CRM Comes to Wall Street, Part 6
Updated · Dec 19, 2002
In parts one and two, we covered some of the important trends driving wealth management strategies in the securities industry. In parts three and four, we looked at some of the business drivers for wealth management in private banking and brokerage firms, and in part five we discussed some of the key components of these wealth management solutions.
In the last installment, we’ll look at some of the important challenges facing all types of investment firms in implementing these solutions.
Investment firms, like companies in other industries implementing CRM before them, face some serious organizational, cultural, structural, and technical obstacles standing in the way of achieving these goals.
For starters, most large, multidivisional enterprises do not even have an integrated, clean, and updated central repository of customer data, as client data is not properly cleansed, is not updated in real time (batch processed), and/or resides in business-unit-, product-, or geographic-specific silos, often in disparate structures, formats, and schemas. In addition, many customer-facing business processes are manually intensive and/or paper based, and applications are not integrated.
For institutional firms, reorganizing data and systems around the customer represents a major structural challenge. In many of today’s biggest and most sophisticated investment banks, master account files are still manually compiled, as client account systems were originally designed for tracking sales commissions, not clients. A single client who has equity-trading, fixed-income, and margin accounts will often have three different account names, records, and even different systems supporting them.
Account aggregation represents another major structural challenge. Account aggregation Web sites can help financial firms present aggregated client information from many different participating financial firms, but getting the data normalized, cleansed, and updated to analyze and report on these sources of information remains extremely problematic.
As difficult as the technical challenges sound, they’re a walk in the park compared to the cultural and organizational changes retail brokerages face in making a transition from transactional- to advisory-based business models.
The table below shows some strategic differences between a stockbroker and a wealth advisor. Many firms overlook these when implementing wealth management strategies.
|Role||Commissioned sales person and financial advisor/expert||Relationship manager; orchestrate broad range of services: investment (risk/return, asset allocation, diversification, liquidity), tax, credit, risk/insurance, estate, succession planning, charitable giving, etc.|
|Client loyalty to||Broker||Team/firm|
|Core expertise||Equities focused (“stock jock”)||Holistic (assets and liabilities); total financial picture; account aggregation|
|Client relationship methodology||“Idea by idea,” based on securities prices, market events||Periodic portfolio reviews, based on life/client events, as well as opportunity-driven ideas|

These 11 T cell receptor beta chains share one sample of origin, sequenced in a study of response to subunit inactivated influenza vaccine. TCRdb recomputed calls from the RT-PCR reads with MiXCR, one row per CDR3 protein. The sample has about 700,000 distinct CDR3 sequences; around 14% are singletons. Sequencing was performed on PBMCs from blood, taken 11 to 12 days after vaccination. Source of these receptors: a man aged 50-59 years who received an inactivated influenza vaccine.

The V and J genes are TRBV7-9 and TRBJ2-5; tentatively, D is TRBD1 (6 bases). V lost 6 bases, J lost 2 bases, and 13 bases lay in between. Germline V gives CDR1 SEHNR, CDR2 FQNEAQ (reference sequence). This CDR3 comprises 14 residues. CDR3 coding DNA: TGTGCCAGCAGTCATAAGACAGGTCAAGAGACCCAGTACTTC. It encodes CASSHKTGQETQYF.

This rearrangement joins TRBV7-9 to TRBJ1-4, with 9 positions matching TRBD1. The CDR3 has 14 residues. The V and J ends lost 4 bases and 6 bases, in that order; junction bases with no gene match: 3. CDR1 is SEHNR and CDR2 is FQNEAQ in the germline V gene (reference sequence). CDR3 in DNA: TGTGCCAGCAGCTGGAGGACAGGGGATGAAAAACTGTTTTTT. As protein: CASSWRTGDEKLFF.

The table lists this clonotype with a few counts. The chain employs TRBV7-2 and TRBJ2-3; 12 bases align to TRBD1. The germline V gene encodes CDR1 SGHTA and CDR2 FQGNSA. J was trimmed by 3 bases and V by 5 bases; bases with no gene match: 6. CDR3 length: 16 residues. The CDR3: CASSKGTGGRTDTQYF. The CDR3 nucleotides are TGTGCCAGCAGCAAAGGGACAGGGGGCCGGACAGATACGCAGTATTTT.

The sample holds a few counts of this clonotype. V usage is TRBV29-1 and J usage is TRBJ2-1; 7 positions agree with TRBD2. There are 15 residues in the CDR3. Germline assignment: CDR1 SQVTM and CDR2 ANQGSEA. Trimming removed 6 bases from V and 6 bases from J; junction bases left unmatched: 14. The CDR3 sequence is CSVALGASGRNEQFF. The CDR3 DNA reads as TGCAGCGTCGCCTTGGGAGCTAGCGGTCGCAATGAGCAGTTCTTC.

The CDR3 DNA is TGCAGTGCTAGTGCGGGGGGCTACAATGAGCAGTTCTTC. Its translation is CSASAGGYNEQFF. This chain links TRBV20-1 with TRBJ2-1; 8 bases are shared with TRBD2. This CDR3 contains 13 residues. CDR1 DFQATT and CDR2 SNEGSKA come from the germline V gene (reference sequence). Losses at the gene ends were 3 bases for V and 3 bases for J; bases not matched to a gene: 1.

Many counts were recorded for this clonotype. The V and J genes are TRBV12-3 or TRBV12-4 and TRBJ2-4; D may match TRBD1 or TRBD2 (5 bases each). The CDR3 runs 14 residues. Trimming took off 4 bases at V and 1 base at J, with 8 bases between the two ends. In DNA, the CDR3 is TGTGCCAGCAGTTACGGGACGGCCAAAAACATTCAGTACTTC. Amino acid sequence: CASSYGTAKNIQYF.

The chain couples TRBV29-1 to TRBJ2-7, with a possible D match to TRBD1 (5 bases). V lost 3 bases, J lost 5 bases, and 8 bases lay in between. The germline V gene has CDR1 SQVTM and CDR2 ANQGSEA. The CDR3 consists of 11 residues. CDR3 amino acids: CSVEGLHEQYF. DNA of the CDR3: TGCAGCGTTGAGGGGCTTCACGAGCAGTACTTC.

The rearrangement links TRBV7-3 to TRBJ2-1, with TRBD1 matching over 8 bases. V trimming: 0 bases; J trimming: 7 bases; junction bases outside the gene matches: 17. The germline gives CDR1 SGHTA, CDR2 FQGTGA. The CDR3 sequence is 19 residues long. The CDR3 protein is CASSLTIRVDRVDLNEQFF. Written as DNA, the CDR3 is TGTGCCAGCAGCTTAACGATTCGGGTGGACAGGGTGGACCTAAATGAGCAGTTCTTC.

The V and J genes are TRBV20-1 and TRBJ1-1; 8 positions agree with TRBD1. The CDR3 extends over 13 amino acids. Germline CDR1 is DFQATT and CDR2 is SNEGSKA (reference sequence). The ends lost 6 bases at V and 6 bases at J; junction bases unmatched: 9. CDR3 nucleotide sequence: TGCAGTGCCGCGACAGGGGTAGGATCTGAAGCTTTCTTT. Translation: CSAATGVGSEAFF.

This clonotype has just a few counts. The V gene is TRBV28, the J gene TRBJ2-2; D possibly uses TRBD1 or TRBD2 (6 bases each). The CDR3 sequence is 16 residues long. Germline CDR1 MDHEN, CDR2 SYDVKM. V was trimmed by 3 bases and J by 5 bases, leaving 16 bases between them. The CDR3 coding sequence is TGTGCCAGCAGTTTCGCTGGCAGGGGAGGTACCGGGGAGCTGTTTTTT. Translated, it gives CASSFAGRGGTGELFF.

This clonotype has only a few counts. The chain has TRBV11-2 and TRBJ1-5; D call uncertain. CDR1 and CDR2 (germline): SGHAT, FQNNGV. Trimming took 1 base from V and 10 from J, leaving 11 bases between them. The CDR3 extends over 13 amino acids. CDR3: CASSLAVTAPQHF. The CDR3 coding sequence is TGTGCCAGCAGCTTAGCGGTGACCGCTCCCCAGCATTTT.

|Portfolio development style||Bottom-up portfolio construction (security driven)||Top-down portfolio construction (strategy driven)|
|Prevailing investment style||Active trading (picking the right stocks)||Passive investment (allocate holdings according to best practice models), with selective trading based on analytics|
|Incentive structure||Commissions on trades||Assets under management and performance-based fees|
|Client success measurement||Quality of recommendations (absolute/relative performance)||Quality of relationship (achieve long-term objectives: appreciation, preservation, generational transfer, charitable giving, succession planning, tax optimization, etc.)|
|Firm success measurement||Transactions||Assets under management and client retention|
|Profit driver||Trading volume and client acquisition (high turnover)||Account growth/performance and client retention (low turnover)|
Brokerage firms seeking to turn trade-commission-based brokers into fee-based advisors must realize more needs to be changed than titles and compensation structures.
In implementing these new strategies, many brokerages repeat the same CRM mistakes as firms in other industries: underestimating the importance of restructuring business process, organization structures, and incentive compensation policies to support a customer-focused strategy. Successful retail brokers need to do what many other successful businesses did when implementing CRM strategies: retrain staff, reengineer business processes around the customer, realign incentive structure to desired behaviors, and redesign data and application architectures to support the normalization, analysis, and reporting of information across disparate data sources.
Brokerages that do will be rewarded. The TowerGroup reports by 2005, an estimated 17.4 million households (or roughly 16 percent of the U.S. total) will have income exceeding $100,000.
Agree? Don’t agree? Got an insight, opinion, or real-world example to share? What are your thoughts? Write to me.